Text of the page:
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Thursday, November 5, 2009

Wanted: Some Serious Advice

Okay ladies, we have a fellow chef wife in need of our advice and support. She left a comment that leaves me concerned. I know the best hearts and minds in the world have crossed this blog, so I know we can help this woman in need.

Hello Hilary and all,

I'm so desperate for help, and I know this is totally off topic from sushi. But like I said, I'm desperate for help.

I believe my partner is suffering from depression and/or exhaustion from his job. He is the head chef in a new restaurant that is less than a year old. He is working close to 20 hours a day, 5 days a week.

He said he has seen a doctor, but he is still reluctant to tell me what happened. Until he is ready to tell me, I have no idea what to do.

Can anyone please, please give me some advice. What do I say? What do I do? Who do I talk to?

Food is Love,
Hilary

8 comments:

Anonymous said...

my chef went through that about 4 years ago...our daughter was a newborn baby and things just too much for him to handle....the stresses of opening a new restaurant and a new baby at home was more than he could handle at the time...he felt so guilty for being away for so long at times that he felt that he lost his love for cooking....he fell deep into a depression that almost claimed our relationship...I stuck by him though and never gave up on us... it was really hard but a lot of prayer and a move out of the area to a less stressful job seem to do the trick....it takes patience and lots of support from you...dont give up and pray for strength....

Anonymous said...

my husband was working for a very well known chef and loved his job...he was working 18 hrs a day 6 days a week and would drive 1 and a half hours everyday to and from work just to work at that restaurant.....we gave up so much for his job! one day he came home earlier than usual and I thought it was weird,,,he was acting weird..the next day he left for work as usual and 30 mnts later he was back home....all he said to me was" I'm not going back to that place" I was in shock....it took him weeks to tell me the truth about what happened... apparently he had a few not so nice words with the head chef and things got physical...he didnt fight back....but the next day he called the chef on the phone and told him that he would not allow anyone to abuse him physically or emotionally any longer....(this is a 5 star chef, who apparently treats his cooks like dirt) at the time he was a sous chef, so he quit and never went back to that restaurant....after that he lost his passion and love for the kitchen and it was not too long before he quit working in the industry....now we have a home based business and he is a lot happier...he'll always be a chef, but now he cooks for us....and we really appreciate it! those were really rough times....his depression lasted almost 2 years....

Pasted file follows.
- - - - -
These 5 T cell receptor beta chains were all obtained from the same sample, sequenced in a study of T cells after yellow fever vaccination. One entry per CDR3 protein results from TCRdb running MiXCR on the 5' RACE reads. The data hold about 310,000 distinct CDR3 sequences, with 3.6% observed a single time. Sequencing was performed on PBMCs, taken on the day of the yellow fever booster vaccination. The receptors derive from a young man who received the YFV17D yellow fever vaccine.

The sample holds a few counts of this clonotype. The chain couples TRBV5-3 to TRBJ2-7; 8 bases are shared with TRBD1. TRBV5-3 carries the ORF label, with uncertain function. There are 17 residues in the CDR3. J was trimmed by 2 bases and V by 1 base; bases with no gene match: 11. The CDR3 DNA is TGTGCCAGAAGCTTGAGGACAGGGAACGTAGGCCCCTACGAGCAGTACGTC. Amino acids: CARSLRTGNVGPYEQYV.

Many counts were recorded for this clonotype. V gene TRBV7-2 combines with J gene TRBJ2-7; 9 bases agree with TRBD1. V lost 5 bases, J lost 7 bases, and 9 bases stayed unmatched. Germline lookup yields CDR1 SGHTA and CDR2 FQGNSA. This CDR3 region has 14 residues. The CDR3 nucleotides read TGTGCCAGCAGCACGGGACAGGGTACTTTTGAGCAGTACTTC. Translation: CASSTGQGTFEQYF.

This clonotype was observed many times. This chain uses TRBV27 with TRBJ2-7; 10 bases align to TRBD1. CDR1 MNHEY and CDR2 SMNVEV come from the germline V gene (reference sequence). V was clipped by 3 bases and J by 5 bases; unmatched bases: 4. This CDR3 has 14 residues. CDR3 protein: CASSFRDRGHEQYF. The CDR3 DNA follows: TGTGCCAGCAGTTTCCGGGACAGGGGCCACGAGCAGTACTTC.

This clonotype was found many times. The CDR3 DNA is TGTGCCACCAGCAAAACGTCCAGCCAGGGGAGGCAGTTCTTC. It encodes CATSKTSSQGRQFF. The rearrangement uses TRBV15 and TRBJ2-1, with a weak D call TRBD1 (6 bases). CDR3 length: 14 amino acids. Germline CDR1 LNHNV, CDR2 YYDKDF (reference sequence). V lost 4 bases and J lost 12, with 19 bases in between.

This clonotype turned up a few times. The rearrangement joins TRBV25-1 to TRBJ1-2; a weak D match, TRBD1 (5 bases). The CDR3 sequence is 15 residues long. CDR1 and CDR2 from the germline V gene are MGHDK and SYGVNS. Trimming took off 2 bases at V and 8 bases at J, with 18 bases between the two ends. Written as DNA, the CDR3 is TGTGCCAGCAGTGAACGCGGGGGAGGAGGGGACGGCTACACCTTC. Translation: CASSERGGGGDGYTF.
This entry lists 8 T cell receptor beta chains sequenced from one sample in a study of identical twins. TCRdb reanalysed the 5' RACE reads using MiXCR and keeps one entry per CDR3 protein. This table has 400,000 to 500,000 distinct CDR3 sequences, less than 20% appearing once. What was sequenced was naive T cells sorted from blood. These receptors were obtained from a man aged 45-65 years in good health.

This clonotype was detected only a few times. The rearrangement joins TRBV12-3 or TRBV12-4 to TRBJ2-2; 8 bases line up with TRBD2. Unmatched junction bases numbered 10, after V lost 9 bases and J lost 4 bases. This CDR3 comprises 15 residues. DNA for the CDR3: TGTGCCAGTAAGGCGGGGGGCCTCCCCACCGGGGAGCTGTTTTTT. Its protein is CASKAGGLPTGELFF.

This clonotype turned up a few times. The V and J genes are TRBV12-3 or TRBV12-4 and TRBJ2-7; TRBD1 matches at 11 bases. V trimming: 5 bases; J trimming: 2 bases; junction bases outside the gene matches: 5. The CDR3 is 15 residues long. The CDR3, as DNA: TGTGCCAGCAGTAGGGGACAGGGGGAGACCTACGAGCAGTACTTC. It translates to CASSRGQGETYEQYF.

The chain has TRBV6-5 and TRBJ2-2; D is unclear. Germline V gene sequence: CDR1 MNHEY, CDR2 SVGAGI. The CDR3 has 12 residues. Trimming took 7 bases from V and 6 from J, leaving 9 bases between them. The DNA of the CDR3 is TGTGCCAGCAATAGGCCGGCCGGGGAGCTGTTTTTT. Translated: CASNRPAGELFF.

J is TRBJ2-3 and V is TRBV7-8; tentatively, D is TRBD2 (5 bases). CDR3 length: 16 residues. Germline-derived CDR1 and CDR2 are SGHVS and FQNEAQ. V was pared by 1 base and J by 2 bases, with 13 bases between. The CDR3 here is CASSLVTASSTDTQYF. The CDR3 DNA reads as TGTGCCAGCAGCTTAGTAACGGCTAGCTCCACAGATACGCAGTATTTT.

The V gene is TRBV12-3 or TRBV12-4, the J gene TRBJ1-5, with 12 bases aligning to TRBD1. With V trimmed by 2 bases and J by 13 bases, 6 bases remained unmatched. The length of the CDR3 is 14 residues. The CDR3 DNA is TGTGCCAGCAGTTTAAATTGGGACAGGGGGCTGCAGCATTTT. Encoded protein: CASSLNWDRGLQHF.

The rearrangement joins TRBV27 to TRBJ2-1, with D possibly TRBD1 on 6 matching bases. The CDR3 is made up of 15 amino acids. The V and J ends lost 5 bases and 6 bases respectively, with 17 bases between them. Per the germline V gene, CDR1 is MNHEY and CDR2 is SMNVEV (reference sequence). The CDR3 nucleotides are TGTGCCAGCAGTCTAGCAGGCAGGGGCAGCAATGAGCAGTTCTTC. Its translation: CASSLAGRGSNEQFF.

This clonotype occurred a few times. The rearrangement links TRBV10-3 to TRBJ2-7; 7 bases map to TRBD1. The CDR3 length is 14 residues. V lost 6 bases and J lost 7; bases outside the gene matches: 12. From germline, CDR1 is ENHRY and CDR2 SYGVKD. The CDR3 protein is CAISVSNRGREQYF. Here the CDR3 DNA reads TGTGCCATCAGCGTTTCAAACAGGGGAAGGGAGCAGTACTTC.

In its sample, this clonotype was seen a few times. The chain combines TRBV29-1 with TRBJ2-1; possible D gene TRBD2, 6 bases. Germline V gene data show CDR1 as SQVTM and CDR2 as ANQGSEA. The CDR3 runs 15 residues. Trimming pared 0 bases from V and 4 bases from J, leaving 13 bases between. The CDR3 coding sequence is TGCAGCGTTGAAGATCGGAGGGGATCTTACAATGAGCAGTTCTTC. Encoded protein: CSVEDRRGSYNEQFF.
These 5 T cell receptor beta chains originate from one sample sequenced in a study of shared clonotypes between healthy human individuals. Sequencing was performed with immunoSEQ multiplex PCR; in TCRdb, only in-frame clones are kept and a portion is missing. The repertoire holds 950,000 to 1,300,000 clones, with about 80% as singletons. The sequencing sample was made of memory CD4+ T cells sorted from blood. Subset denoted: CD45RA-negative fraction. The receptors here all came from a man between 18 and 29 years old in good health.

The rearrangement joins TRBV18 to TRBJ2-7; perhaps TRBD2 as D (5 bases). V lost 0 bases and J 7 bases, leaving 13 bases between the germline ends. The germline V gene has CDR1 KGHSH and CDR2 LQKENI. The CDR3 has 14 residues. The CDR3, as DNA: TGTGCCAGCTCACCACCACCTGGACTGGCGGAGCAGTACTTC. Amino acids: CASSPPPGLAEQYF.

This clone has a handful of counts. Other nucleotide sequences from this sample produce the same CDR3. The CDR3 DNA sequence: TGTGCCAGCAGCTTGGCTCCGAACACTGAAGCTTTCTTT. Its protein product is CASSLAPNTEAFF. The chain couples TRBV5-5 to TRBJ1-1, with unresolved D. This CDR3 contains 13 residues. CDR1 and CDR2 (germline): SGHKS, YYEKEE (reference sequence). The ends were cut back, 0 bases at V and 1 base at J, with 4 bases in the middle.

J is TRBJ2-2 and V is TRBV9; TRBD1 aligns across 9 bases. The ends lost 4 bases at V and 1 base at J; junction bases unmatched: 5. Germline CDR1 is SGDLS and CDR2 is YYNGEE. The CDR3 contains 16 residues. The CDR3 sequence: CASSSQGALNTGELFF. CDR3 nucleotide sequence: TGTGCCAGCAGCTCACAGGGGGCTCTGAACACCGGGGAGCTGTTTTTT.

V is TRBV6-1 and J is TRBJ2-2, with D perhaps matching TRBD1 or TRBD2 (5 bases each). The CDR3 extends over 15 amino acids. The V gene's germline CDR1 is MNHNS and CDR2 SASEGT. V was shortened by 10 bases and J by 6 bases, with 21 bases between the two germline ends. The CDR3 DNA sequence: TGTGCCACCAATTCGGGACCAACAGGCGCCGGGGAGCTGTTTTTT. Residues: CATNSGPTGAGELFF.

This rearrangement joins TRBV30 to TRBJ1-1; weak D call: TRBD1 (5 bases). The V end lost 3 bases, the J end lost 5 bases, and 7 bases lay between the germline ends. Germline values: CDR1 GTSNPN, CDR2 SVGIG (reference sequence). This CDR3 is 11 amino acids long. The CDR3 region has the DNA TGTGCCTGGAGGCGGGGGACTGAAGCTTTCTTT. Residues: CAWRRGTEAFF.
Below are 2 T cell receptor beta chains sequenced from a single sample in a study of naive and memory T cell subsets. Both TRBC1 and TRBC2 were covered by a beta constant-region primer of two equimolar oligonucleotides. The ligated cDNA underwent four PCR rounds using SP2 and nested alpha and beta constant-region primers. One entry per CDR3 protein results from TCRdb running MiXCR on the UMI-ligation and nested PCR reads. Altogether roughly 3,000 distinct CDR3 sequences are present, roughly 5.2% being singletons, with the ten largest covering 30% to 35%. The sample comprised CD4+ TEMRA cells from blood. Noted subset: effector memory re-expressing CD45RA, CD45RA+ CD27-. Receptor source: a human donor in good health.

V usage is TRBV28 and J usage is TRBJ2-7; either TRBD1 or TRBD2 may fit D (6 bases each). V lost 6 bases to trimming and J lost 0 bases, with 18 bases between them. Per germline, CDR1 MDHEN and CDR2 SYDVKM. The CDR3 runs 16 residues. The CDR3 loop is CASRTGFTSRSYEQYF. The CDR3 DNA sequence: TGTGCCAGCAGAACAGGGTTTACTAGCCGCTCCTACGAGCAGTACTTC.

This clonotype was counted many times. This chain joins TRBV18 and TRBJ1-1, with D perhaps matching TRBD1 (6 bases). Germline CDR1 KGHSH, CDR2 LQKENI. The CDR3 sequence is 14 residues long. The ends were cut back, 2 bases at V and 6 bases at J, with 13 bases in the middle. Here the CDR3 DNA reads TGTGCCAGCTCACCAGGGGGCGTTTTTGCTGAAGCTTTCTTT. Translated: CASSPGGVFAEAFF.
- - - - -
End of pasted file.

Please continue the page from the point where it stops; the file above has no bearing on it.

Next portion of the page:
my best advice is give him time...he'll talk about it when he is ready...sometimes young chefs are embarrassed in front of others and it takes a toll on their egos....just be patient....

Good luck..

Anna B

Louise said...

I'm going through exactly the same thing with my chef,the readers post is the story of my life and I have no idea what to do either! He also just opened his own restaurant a year ago and has no support in his job which means he ends up working doubles monday - saturday.

I've tried talking to him about it but he won't listen because he thinks I'm trying to mother him and tell him what to do, I'm just concerned though. Its tough seeing someone you love going through this. He doesn't deal with his emotions very well either. Added to the situation is that he never gets to see his friends (he's normally a very social person) and gets angry with me for trying to see him as much as I do, but I never see him either.

In terms of who to talk to my friends have really helped since I can vent without affecting him and our relationship, but its really difficult because since none of my friends have boyfriends in the industry,they don't really understand the exact feelings.